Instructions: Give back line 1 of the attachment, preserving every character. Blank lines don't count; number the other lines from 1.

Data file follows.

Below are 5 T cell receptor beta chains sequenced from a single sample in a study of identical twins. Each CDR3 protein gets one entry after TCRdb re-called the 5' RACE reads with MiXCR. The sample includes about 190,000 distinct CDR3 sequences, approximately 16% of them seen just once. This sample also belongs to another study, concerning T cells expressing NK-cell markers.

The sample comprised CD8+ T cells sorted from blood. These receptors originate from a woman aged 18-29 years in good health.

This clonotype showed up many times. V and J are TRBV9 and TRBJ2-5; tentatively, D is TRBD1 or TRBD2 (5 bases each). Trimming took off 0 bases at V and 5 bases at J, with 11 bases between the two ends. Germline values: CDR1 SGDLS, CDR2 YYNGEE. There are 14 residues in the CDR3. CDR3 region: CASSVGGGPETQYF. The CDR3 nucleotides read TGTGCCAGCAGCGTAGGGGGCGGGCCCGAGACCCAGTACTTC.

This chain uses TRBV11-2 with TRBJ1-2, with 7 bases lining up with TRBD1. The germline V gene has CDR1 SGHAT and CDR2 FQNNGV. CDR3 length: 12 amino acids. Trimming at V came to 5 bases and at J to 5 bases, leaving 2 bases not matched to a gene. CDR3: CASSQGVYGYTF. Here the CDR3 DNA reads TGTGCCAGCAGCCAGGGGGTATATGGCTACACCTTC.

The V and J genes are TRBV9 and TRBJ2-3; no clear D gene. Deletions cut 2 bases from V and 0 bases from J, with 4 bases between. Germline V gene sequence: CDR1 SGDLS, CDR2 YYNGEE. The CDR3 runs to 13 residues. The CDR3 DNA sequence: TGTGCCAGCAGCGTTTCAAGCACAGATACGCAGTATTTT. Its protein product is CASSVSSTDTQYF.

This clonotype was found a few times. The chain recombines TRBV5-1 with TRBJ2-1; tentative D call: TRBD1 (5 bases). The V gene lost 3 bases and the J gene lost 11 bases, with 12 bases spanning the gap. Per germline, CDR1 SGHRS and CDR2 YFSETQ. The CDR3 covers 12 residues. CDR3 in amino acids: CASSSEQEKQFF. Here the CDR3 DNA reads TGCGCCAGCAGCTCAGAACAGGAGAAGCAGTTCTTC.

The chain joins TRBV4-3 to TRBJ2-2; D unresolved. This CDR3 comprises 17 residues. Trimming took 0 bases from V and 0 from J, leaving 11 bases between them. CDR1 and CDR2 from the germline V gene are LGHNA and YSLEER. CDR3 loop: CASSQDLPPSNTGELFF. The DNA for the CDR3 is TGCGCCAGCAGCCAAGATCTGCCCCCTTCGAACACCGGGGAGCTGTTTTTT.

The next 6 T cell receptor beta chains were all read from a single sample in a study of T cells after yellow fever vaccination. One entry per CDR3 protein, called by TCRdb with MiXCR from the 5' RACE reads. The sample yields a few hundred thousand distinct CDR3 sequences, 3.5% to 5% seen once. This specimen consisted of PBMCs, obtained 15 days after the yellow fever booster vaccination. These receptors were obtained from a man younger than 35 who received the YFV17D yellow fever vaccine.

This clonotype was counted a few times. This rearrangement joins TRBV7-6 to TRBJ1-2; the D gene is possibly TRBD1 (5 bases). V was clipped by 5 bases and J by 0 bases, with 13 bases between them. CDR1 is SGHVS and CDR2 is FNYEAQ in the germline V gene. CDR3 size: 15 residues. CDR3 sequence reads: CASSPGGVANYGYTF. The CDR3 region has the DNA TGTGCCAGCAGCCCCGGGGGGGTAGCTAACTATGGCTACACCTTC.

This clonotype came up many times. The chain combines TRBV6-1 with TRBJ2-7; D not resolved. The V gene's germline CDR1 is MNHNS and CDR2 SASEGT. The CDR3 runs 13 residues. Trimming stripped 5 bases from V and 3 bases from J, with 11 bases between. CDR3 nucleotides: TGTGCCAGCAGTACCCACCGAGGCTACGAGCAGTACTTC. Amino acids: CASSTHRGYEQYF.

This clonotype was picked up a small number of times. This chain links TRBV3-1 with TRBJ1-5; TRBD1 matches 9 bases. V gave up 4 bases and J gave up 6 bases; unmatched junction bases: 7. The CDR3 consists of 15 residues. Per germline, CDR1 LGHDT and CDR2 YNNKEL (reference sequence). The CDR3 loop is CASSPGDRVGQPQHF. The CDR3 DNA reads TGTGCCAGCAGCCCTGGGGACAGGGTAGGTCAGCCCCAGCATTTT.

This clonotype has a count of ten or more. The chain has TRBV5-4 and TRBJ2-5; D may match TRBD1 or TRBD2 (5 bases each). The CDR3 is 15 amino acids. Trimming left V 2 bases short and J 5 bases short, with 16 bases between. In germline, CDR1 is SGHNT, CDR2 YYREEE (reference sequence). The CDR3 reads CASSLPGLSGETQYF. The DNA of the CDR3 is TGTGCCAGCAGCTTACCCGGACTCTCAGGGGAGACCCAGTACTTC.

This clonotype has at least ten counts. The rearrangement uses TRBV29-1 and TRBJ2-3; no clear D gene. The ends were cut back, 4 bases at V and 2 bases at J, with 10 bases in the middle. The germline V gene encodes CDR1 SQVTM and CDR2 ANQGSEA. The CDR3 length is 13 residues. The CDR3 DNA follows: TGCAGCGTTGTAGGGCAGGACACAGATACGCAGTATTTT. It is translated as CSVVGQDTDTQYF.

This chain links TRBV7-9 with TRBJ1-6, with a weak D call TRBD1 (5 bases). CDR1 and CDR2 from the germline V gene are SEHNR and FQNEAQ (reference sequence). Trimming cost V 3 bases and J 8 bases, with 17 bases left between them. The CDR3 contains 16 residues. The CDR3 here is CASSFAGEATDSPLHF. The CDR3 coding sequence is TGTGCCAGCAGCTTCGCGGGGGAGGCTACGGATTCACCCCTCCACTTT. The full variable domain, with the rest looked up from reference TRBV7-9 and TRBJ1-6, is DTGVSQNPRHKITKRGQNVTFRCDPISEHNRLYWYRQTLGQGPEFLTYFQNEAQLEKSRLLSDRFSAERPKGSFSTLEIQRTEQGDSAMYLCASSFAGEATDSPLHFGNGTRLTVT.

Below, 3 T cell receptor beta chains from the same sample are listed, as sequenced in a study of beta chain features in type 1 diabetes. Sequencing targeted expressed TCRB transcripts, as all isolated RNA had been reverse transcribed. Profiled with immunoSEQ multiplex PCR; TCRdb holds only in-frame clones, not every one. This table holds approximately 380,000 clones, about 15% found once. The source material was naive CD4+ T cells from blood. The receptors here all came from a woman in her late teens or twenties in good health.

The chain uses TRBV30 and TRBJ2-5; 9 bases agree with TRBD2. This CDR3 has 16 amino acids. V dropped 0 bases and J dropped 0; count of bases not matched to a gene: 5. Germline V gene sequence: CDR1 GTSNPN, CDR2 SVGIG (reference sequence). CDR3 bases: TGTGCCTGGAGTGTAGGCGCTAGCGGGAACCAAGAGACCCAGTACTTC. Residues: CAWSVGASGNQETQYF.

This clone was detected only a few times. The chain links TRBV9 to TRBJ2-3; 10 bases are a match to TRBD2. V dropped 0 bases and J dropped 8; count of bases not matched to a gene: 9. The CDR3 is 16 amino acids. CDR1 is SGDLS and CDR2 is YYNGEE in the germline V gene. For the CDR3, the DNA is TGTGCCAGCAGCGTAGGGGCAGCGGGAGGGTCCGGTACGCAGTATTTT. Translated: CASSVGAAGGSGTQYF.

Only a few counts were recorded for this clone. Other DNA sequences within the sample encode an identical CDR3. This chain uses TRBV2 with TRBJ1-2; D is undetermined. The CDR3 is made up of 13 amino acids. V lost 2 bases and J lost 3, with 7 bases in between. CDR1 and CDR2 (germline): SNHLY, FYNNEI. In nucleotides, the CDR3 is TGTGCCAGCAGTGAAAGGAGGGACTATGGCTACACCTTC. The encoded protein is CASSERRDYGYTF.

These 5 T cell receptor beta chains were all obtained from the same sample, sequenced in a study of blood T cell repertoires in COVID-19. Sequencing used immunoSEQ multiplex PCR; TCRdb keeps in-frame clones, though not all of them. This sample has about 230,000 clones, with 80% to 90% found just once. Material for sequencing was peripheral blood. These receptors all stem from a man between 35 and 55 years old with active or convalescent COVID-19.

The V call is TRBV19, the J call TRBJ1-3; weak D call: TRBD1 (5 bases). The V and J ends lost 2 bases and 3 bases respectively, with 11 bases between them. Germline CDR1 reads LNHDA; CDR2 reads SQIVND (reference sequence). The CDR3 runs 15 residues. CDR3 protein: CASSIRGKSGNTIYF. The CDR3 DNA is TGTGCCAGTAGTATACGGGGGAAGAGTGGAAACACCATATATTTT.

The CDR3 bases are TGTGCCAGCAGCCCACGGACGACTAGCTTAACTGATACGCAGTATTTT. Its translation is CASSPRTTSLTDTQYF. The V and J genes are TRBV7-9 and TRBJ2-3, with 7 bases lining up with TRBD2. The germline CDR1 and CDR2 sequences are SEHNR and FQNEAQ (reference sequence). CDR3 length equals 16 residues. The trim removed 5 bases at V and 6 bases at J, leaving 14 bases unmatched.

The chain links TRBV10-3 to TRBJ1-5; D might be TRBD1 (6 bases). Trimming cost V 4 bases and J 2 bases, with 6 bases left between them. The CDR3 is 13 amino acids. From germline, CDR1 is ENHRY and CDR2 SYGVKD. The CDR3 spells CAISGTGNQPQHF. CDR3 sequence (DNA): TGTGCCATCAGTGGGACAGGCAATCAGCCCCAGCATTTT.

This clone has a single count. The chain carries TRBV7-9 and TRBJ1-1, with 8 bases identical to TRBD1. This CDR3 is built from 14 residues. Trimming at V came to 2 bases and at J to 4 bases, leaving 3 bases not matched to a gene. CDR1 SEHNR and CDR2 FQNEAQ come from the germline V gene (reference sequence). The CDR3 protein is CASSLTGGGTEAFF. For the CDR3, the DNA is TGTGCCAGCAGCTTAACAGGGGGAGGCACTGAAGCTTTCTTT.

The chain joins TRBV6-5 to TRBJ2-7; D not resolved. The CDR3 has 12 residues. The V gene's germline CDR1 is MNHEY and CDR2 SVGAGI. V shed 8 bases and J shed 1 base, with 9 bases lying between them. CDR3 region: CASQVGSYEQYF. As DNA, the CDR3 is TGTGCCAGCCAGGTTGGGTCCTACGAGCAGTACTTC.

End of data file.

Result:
Below are 5 T cell receptor beta chains sequenced from a single sample in a study of identical twins. Each CDR3 protein gets one entry after TCRdb re-called the 5' RACE reads with MiXCR. The sample includes about 190,000 distinct CDR3 sequences, approximately 16% of them seen just once. This sample also belongs to another study, concerning T cells expressing NK-cell markers.